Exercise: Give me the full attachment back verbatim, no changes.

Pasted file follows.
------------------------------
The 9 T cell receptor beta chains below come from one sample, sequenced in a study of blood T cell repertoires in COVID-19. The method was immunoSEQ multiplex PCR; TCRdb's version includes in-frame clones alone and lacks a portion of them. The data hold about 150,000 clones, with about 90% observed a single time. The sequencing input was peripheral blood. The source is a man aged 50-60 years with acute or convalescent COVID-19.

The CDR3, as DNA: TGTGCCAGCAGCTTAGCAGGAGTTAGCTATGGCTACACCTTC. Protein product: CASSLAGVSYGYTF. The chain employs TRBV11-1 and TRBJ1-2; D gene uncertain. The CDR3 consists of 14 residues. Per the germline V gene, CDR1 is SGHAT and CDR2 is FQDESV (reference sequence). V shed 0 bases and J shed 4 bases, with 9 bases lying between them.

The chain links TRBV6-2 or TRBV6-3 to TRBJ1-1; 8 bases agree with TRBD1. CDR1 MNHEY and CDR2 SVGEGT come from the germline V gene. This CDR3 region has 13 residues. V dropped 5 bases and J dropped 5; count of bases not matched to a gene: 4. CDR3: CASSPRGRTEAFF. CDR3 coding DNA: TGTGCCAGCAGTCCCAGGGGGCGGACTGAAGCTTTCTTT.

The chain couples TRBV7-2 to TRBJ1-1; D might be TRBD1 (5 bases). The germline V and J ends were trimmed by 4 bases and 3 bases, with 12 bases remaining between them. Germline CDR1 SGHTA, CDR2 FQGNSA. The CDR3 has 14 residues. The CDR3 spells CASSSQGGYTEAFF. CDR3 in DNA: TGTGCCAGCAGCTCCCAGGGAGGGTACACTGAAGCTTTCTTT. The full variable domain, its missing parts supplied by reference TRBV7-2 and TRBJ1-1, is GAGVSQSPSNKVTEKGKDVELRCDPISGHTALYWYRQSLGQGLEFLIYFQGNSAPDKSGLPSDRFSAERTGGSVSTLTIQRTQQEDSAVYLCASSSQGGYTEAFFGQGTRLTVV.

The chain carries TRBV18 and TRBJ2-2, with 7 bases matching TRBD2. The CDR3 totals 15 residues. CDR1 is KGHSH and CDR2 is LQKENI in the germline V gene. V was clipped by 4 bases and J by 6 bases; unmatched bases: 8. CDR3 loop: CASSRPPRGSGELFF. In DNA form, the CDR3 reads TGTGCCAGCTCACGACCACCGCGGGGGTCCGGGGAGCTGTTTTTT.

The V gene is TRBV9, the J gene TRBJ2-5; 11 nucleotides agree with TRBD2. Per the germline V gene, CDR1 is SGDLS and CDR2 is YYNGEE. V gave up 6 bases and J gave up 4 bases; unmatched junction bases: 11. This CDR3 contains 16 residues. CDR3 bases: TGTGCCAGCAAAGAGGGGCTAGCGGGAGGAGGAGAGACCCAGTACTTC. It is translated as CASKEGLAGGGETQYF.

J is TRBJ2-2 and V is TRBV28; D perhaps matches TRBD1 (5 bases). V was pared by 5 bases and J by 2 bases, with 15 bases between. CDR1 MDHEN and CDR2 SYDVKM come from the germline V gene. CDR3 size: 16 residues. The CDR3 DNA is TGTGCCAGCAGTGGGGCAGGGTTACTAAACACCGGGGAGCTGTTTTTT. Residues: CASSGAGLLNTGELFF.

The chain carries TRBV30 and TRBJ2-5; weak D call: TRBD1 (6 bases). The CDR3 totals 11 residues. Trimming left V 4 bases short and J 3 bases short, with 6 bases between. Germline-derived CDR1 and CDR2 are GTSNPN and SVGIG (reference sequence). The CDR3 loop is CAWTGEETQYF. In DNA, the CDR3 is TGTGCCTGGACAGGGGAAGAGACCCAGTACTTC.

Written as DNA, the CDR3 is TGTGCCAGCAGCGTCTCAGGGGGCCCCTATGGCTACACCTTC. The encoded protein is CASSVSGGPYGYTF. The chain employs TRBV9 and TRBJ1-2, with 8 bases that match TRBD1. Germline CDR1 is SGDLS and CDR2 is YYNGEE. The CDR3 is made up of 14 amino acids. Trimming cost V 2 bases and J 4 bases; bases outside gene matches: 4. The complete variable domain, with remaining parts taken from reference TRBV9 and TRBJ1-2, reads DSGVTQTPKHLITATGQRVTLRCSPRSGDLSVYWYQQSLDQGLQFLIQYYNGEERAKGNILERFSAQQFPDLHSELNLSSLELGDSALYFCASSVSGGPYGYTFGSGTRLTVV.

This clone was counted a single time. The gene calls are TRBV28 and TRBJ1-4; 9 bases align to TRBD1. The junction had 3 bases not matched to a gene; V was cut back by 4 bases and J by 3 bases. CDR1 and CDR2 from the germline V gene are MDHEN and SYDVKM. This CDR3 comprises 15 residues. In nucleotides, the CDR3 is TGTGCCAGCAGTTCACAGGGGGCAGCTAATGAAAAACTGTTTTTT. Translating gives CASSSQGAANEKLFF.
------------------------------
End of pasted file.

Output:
The 9 T cell receptor beta chains below come from one sample, sequenced in a study of blood T cell repertoires in COVID-19. The method was immunoSEQ multiplex PCR; TCRdb's version includes in-frame clones alone and lacks a portion of them. The data hold about 150,000 clones, with about 90% observed a single time. The sequencing input was peripheral blood. The source is a man aged 50-60 years with acute or convalescent COVID-19.

The CDR3, as DNA: TGTGCCAGCAGCTTAGCAGGAGTTAGCTATGGCTACACCTTC. Protein product: CASSLAGVSYGYTF. The chain employs TRBV11-1 and TRBJ1-2; D gene uncertain. The CDR3 consists of 14 residues. Per the germline V gene, CDR1 is SGHAT and CDR2 is FQDESV (reference sequence). V shed 0 bases and J shed 4 bases, with 9 bases lying between them.

The chain links TRBV6-2 or TRBV6-3 to TRBJ1-1; 8 bases agree with TRBD1. CDR1 MNHEY and CDR2 SVGEGT come from the germline V gene. This CDR3 region has 13 residues. V dropped 5 bases and J dropped 5; count of bases not matched to a gene: 4. CDR3: CASSPRGRTEAFF. CDR3 coding DNA: TGTGCCAGCAGTCCCAGGGGGCGGACTGAAGCTTTCTTT.

The chain couples TRBV7-2 to TRBJ1-1; D might be TRBD1 (5 bases). The germline V and J ends were trimmed by 4 bases and 3 bases, with 12 bases remaining between them. Germline CDR1 SGHTA, CDR2 FQGNSA. The CDR3 has 14 residues. The CDR3 spells CASSSQGGYTEAFF. CDR3 in DNA: TGTGCCAGCAGCTCCCAGGGAGGGTACACTGAAGCTTTCTTT. The full variable domain, its missing parts supplied by reference TRBV7-2 and TRBJ1-1, is GAGVSQSPSNKVTEKGKDVELRCDPISGHTALYWYRQSLGQGLEFLIYFQGNSAPDKSGLPSDRFSAERTGGSVSTLTIQRTQQEDSAVYLCASSSQGGYTEAFFGQGTRLTVV.

The chain carries TRBV18 and TRBJ2-2, with 7 bases matching TRBD2. The CDR3 totals 15 residues. CDR1 is KGHSH and CDR2 is LQKENI in the germline V gene. V was clipped by 4 bases and J by 6 bases; unmatched bases: 8. CDR3 loop: CASSRPPRGSGELFF. In DNA form, the CDR3 reads TGTGCCAGCTCACGACCACCGCGGGGGTCCGGGGAGCTGTTTTTT.

The V gene is TRBV9, the J gene TRBJ2-5; 11 nucleotides agree with TRBD2. Per the germline V gene, CDR1 is SGDLS and CDR2 is YYNGEE. V gave up 6 bases and J gave up 4 bases; unmatched junction bases: 11. This CDR3 contains 16 residues. CDR3 bases: TGTGCCAGCAAAGAGGGGCTAGCGGGAGGAGGAGAGACCCAGTACTTC. It is translated as CASKEGLAGGGETQYF.

J is TRBJ2-2 and V is TRBV28; D perhaps matches TRBD1 (5 bases). V was pared by 5 bases and J by 2 bases, with 15 bases between. CDR1 MDHEN and CDR2 SYDVKM come from the germline V gene. CDR3 size: 16 residues. The CDR3 DNA is TGTGCCAGCAGTGGGGCAGGGTTACTAAACACCGGGGAGCTGTTTTTT. Residues: CASSGAGLLNTGELFF.

The chain carries TRBV30 and TRBJ2-5; weak D call: TRBD1 (6 bases). The CDR3 totals 11 residues. Trimming left V 4 bases short and J 3 bases short, with 6 bases between. Germline-derived CDR1 and CDR2 are GTSNPN and SVGIG (reference sequence). The CDR3 loop is CAWTGEETQYF. In DNA, the CDR3 is TGTGCCTGGACAGGGGAAGAGACCCAGTACTTC.

Written as DNA, the CDR3 is TGTGCCAGCAGCGTCTCAGGGGGCCCCTATGGCTACACCTTC. The encoded protein is CASSVSGGPYGYTF. The chain employs TRBV9 and TRBJ1-2, with 8 bases that match TRBD1. Germline CDR1 is SGDLS and CDR2 is YYNGEE. The CDR3 is made up of 14 amino acids. Trimming cost V 2 bases and J 4 bases; bases outside gene matches: 4. The complete variable domain, with remaining parts taken from reference TRBV9 and TRBJ1-2, reads DSGVTQTPKHLITATGQRVTLRCSPRSGDLSVYWYQQSLDQGLQFLIQYYNGEERAKGNILERFSAQQFPDLHSELNLSSLELGDSALYFCASSVSGGPYGYTFGSGTRLTVV.

This clone was counted a single time. The gene calls are TRBV28 and TRBJ1-4; 9 bases align to TRBD1. The junction had 3 bases not matched to a gene; V was cut back by 4 bases and J by 3 bases. CDR1 and CDR2 from the germline V gene are MDHEN and SYDVKM. This CDR3 comprises 15 residues. In nucleotides, the CDR3 is TGTGCCAGCAGTTCACAGGGGGCAGCTAATGAAAAACTGTTTTTT. Translating gives CASSSQGAANEKLFF.